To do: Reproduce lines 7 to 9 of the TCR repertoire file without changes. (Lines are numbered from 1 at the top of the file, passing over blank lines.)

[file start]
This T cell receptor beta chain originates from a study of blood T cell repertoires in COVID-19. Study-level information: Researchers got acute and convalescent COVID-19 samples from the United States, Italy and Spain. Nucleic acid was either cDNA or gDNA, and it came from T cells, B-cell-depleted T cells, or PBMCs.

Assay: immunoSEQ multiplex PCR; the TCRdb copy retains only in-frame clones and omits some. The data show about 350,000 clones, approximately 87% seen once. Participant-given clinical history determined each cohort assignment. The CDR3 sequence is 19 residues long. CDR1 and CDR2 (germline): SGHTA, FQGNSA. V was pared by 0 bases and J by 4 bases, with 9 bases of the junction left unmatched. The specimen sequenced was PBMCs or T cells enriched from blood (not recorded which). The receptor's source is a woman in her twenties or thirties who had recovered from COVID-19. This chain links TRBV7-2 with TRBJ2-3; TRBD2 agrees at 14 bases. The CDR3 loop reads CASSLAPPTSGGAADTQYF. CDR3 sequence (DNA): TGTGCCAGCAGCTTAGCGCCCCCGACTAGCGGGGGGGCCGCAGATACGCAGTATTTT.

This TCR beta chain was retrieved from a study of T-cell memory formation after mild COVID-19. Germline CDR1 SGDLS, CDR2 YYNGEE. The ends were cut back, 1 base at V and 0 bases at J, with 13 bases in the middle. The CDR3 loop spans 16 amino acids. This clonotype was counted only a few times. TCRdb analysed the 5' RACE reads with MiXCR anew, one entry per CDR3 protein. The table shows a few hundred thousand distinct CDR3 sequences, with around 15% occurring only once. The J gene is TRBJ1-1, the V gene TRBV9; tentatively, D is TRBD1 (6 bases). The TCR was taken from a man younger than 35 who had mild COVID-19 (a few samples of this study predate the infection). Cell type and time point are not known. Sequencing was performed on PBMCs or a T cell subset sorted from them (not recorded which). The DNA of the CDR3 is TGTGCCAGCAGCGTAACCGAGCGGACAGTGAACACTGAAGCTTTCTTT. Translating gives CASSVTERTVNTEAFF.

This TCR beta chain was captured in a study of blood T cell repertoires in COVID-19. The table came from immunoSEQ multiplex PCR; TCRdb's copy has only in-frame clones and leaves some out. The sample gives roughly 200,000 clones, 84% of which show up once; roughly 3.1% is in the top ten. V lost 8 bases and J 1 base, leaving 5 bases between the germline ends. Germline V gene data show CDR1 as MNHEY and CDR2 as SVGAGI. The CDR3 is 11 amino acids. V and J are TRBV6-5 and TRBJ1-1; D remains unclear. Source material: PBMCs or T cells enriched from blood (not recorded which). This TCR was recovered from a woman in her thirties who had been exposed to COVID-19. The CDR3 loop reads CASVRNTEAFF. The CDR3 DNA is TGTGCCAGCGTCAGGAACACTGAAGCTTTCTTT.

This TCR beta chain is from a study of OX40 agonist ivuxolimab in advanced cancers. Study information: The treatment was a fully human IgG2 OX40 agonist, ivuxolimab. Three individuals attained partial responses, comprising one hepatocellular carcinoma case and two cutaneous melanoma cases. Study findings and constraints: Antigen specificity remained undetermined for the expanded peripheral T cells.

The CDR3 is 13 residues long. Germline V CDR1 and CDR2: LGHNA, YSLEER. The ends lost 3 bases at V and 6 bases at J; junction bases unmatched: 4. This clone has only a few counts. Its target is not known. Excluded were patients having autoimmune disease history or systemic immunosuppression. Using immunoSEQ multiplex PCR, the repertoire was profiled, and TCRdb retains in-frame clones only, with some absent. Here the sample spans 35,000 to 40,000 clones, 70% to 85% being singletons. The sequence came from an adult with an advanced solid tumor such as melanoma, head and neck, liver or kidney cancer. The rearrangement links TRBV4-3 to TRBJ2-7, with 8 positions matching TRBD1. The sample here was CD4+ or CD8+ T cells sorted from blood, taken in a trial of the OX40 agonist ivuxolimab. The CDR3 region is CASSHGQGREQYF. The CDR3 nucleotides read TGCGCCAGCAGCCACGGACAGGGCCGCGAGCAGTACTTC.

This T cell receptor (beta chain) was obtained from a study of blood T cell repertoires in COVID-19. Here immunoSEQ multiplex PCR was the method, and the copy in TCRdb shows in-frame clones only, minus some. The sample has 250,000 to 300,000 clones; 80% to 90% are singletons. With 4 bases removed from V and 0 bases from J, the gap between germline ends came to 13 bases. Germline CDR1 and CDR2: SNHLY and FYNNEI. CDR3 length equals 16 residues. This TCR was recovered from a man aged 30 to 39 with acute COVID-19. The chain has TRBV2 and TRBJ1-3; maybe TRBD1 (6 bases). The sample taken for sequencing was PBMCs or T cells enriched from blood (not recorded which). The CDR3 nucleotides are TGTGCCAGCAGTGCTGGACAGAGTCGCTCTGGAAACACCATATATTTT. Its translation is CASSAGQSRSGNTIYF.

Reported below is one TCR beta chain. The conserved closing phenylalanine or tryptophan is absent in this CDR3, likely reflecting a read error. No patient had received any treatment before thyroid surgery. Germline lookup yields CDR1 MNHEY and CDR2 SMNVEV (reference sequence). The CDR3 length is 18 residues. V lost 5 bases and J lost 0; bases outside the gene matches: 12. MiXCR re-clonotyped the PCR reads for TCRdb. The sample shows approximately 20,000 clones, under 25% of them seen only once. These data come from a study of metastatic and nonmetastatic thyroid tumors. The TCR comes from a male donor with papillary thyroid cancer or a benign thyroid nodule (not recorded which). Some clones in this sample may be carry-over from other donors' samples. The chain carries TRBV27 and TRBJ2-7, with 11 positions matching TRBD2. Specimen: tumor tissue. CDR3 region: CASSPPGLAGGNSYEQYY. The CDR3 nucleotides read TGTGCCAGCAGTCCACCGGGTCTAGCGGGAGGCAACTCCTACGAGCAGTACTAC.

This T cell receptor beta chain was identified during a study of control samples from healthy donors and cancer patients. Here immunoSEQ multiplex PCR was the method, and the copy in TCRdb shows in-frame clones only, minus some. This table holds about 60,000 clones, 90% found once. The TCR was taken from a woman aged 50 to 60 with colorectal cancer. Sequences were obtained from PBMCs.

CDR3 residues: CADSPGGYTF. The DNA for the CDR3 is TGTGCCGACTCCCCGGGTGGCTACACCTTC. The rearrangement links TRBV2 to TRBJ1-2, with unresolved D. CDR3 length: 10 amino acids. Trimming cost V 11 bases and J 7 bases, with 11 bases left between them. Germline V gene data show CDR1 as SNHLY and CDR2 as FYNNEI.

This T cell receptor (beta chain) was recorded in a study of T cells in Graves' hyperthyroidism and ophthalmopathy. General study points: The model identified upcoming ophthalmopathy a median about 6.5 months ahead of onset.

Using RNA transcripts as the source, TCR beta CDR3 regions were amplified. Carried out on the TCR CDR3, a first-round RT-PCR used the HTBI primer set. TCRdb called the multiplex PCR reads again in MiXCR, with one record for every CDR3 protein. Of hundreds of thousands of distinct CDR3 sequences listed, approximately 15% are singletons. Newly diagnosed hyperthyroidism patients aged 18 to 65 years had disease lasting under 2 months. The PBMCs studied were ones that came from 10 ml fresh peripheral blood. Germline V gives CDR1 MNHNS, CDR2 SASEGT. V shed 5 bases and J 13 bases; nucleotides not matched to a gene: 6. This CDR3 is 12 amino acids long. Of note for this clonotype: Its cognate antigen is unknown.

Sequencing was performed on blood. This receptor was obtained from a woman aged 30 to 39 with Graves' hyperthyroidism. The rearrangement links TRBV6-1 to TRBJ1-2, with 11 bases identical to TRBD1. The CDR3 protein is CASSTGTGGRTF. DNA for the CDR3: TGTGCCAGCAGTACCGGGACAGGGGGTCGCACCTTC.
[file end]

This T cell receptor (beta chain) was obtained from a study of blood T cell repertoires in COVID-19. Here immunoSEQ multiplex PCR was the method, and the copy in TCRdb shows in-frame clones only, minus some. The sample has 250,000 to 300,000 clones; 80% to 90% are singletons. With 4 bases removed from V and 0 bases from J, the gap between germline ends came to 13 bases. Germline CDR1 and CDR2: SNHLY and FYNNEI. CDR3 length equals 16 residues. This TCR was recovered from a man aged 30 to 39 with acute COVID-19. The chain has TRBV2 and TRBJ1-3; maybe TRBD1 (6 bases). The sample taken for sequencing was PBMCs or T cells enriched from blood (not recorded which). The CDR3 nucleotides are TGTGCCAGCAGTGCTGGACAGAGTCGCTCTGGAAACACCATATATTTT. Its translation is CASSAGQSRSGNTIYF.

Reported below is one TCR beta chain. The conserved closing phenylalanine or tryptophan is absent in this CDR3, likely reflecting a read error. No patient had received any treatment before thyroid surgery. Germline lookup yields CDR1 MNHEY and CDR2 SMNVEV (reference sequence). The CDR3 length is 18 residues. V lost 5 bases and J lost 0; bases outside the gene matches: 12. MiXCR re-clonotyped the PCR reads for TCRdb. The sample shows approximately 20,000 clones, under 25% of them seen only once. These data come from a study of metastatic and nonmetastatic thyroid tumors. The TCR comes from a male donor with papillary thyroid cancer or a benign thyroid nodule (not recorded which). Some clones in this sample may be carry-over from other donors' samples. The chain carries TRBV27 and TRBJ2-7, with 11 positions matching TRBD2. Specimen: tumor tissue. CDR3 region: CASSPPGLAGGNSYEQYY. The CDR3 nucleotides read TGTGCCAGCAGTCCACCGGGTCTAGCGGGAGGCAACTCCTACGAGCAGTACTAC.

This T cell receptor beta chain was identified during a study of control samples from healthy donors and cancer patients. Here immunoSEQ multiplex PCR was the method, and the copy in TCRdb shows in-frame clones only, minus some. This table holds about 60,000 clones, 90% found once. The TCR was taken from a woman aged 50 to 60 with colorectal cancer. Sequences were obtained from PBMCs.